But occasionally I have to resort to sterner measures like using organic sprays or one containing a specific form of bacteria (Bacillus thuringiensis) which is toxic only to leaf eating caterpillars. If I didn't do this there wouldn't be a cabbage plant left in the garden - and I confess that sometimes I grit my teeth and squash.
This is all well and good and this year things have been going along fruitfully in the veggie patch - until yesterday when I went out to get some spring onions and silverbeet to make a pot of soup for our lunch. The silverbeet was fine and I picked a big bunch but I noticed as I was heading to the spring onion bed that the red onion seedlings I planted a few weeks ago had been pretty much wiped out. Odd, I thought, but things like that happen in gardening - and then I discovered the probable reason why. More than half the spring onions were smothered in black aphids. These nasty wee beasties can devastate a garden in a very short time so I reluctantly decided on the squashing approach after pulling out the worst affected then hosed the remainder - and, although I couldn't see any problems with them, the rest of the onion tribe - with a blast of water.
This morning there was only a light scattering of aphids on the spring onions but they had - courtesy of some resident ants whose nest I haven't been able to track down - spread to the rest of the onions. So I squashed and hosed the spring onions - the red onion bed is too big to deal with by hand so my fingers are crossed that hosing will be enough. It probably would have been even better if yesterday I hadn't forgotten that chives are part of the onion family, too, because when I checked them they were literally seething with the little blighters to the point that when I hosed them the water came off like a grey soup. That lot of greedy little invaders is now buried never to rise again and I hope the chives will survive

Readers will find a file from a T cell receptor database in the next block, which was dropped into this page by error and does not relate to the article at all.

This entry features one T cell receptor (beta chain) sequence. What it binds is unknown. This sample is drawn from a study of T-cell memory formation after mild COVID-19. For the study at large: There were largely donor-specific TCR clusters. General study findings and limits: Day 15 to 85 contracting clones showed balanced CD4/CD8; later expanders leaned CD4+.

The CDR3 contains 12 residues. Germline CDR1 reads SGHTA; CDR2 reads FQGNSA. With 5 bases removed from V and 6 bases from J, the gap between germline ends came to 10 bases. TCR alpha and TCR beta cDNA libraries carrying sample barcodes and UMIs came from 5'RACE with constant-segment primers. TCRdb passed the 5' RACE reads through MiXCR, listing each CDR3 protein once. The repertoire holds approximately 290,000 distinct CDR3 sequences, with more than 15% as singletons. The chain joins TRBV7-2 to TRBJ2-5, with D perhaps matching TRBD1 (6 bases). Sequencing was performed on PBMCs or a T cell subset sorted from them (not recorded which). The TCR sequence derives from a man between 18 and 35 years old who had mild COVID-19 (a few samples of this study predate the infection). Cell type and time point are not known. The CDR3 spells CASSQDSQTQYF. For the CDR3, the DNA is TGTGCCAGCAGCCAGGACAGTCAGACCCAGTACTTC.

So that's the situation at the moment and I guess I'll be battling aphids for a few more days until the ladybirds build up sufficient numbers to help control them.